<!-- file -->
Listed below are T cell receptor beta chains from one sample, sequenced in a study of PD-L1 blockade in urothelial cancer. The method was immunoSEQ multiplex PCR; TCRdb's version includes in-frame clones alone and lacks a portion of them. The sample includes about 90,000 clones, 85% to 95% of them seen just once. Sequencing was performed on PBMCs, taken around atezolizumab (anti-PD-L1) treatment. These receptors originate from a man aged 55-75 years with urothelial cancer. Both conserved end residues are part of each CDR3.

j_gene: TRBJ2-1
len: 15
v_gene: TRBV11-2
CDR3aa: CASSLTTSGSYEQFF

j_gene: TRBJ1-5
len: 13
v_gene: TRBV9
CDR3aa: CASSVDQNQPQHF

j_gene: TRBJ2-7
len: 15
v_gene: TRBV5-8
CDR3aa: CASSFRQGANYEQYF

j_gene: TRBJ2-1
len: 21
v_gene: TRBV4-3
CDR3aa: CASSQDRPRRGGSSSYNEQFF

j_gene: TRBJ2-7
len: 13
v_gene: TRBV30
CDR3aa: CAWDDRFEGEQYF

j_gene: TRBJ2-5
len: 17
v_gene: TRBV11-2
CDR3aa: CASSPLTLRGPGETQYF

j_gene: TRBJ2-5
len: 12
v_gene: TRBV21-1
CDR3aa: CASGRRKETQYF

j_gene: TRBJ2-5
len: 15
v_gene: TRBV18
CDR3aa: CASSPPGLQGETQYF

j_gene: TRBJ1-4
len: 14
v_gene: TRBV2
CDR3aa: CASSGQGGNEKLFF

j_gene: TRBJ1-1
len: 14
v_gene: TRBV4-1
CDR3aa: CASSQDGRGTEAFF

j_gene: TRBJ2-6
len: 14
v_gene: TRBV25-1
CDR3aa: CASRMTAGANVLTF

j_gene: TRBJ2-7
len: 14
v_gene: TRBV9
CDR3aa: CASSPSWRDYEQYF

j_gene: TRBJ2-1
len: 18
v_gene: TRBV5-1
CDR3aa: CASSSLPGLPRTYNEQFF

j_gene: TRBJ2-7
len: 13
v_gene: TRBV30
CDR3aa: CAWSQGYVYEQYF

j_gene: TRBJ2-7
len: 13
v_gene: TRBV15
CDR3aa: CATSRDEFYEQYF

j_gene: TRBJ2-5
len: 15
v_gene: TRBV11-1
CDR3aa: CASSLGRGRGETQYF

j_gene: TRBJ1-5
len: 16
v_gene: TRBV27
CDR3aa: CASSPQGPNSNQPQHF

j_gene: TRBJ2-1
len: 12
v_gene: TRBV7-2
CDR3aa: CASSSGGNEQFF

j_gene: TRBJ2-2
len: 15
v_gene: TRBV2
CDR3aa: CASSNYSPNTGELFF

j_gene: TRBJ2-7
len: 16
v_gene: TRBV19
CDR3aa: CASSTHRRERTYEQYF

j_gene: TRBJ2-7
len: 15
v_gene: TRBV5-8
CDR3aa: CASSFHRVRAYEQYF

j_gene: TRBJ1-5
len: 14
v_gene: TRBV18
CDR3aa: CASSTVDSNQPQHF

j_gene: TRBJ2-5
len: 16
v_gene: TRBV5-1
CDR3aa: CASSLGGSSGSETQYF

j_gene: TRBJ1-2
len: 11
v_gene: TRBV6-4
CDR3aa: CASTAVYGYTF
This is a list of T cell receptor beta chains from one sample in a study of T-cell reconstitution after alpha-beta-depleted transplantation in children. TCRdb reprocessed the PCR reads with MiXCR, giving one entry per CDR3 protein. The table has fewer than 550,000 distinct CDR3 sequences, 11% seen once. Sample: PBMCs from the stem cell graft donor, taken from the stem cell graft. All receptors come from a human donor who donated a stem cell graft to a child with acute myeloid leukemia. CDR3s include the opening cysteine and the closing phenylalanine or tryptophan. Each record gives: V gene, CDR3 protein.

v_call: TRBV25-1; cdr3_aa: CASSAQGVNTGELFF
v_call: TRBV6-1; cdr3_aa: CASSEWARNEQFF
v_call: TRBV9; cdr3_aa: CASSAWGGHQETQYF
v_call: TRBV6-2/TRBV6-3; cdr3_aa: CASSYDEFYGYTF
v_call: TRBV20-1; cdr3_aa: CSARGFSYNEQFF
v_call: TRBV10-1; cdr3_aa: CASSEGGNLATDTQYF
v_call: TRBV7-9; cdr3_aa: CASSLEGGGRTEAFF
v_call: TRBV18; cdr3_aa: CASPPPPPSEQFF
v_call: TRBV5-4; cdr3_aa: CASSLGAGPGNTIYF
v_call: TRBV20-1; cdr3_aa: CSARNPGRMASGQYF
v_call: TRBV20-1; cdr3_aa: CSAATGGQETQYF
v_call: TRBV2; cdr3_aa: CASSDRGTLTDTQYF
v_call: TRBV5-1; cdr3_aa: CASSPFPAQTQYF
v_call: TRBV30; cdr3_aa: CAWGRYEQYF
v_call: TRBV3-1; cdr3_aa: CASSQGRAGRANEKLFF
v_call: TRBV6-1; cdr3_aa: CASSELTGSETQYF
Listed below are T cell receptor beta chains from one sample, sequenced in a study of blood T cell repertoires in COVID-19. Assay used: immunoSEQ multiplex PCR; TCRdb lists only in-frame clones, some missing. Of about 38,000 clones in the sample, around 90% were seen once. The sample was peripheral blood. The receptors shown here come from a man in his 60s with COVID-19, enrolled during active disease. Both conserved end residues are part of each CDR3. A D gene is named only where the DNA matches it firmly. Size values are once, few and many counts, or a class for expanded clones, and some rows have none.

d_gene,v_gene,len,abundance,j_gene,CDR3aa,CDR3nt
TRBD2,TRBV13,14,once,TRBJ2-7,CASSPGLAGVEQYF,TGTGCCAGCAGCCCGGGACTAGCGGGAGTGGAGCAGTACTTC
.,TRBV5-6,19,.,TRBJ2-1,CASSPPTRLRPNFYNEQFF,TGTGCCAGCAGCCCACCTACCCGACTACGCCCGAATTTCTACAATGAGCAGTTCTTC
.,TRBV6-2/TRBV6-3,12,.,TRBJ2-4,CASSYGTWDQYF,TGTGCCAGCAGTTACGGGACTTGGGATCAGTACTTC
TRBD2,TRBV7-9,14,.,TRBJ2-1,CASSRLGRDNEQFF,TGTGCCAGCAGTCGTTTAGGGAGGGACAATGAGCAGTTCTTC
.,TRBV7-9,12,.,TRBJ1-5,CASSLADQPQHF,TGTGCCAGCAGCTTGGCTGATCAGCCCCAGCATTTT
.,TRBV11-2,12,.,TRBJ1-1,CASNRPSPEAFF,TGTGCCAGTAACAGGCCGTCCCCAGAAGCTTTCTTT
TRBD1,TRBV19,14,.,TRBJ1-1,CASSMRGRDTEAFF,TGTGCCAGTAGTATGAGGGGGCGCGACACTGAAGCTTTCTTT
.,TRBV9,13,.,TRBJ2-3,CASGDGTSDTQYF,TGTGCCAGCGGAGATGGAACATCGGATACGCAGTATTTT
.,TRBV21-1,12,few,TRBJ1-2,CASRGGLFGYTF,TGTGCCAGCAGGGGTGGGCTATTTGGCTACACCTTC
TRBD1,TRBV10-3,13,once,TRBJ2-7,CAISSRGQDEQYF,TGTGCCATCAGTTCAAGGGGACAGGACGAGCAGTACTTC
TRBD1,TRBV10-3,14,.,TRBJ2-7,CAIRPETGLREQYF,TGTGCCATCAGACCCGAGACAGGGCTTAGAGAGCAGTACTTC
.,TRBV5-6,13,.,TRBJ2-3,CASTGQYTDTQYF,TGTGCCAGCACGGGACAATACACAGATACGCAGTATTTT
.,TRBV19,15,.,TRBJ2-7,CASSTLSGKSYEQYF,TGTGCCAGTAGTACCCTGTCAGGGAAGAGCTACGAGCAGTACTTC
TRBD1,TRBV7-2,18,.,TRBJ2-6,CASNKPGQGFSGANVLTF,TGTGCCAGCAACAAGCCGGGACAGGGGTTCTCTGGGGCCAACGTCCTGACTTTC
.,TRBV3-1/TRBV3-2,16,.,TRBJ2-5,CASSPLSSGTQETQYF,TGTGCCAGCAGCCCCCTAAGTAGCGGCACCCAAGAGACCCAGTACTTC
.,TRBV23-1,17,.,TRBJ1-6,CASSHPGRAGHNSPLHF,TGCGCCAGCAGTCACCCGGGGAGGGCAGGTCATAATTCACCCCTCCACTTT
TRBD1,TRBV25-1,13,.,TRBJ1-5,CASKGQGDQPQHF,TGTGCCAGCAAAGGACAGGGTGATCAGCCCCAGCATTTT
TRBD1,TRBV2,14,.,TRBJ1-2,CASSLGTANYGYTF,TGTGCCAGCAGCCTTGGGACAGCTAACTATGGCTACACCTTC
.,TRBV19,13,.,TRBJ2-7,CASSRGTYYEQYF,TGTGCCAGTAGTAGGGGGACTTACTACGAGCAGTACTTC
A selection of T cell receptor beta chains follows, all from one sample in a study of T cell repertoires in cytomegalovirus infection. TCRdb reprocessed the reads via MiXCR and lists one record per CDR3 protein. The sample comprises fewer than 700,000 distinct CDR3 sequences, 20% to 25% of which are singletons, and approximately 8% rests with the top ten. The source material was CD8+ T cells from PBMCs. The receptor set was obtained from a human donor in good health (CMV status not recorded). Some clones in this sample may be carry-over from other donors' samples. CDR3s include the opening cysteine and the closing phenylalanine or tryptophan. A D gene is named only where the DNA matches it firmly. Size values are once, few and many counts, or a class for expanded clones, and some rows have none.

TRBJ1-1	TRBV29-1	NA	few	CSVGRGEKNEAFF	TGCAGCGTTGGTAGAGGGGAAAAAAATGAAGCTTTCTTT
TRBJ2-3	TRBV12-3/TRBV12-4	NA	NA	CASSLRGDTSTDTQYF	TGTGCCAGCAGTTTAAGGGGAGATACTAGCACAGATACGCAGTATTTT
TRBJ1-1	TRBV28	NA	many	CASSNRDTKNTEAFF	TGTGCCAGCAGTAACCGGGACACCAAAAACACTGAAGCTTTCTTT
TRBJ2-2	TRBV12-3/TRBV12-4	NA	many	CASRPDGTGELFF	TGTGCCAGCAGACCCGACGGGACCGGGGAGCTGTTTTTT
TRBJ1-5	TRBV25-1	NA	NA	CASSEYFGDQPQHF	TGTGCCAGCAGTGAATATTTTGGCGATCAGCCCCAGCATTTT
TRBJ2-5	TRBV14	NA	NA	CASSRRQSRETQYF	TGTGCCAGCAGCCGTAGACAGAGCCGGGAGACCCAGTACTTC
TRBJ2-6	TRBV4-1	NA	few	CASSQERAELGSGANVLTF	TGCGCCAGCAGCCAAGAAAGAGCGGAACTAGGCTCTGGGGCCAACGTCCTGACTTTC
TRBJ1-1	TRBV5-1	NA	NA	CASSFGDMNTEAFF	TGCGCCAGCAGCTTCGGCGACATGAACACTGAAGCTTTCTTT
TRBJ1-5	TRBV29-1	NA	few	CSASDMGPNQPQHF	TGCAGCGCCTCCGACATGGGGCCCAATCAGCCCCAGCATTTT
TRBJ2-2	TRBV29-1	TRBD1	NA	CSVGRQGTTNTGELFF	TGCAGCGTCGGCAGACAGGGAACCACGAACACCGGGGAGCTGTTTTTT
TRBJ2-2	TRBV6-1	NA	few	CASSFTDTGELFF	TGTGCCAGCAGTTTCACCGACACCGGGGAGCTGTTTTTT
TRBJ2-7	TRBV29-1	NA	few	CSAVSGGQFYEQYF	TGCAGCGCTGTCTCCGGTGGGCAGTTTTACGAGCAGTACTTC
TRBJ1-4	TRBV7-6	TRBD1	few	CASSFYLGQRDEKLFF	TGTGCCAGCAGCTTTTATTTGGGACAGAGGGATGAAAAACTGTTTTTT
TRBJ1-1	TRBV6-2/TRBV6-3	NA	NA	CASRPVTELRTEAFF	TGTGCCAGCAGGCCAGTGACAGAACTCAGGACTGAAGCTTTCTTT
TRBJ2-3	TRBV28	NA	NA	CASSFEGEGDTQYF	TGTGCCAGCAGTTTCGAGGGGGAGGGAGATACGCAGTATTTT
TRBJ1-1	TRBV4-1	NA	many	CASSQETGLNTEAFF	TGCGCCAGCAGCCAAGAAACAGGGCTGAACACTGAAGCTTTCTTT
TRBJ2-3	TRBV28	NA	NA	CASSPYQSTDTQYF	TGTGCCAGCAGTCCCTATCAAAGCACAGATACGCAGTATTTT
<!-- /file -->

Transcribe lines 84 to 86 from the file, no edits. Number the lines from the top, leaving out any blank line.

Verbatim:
v_gene: TRBV5-8
CDR3aa: CASSFHRVRAYEQYF

j_gene: TRBJ1-5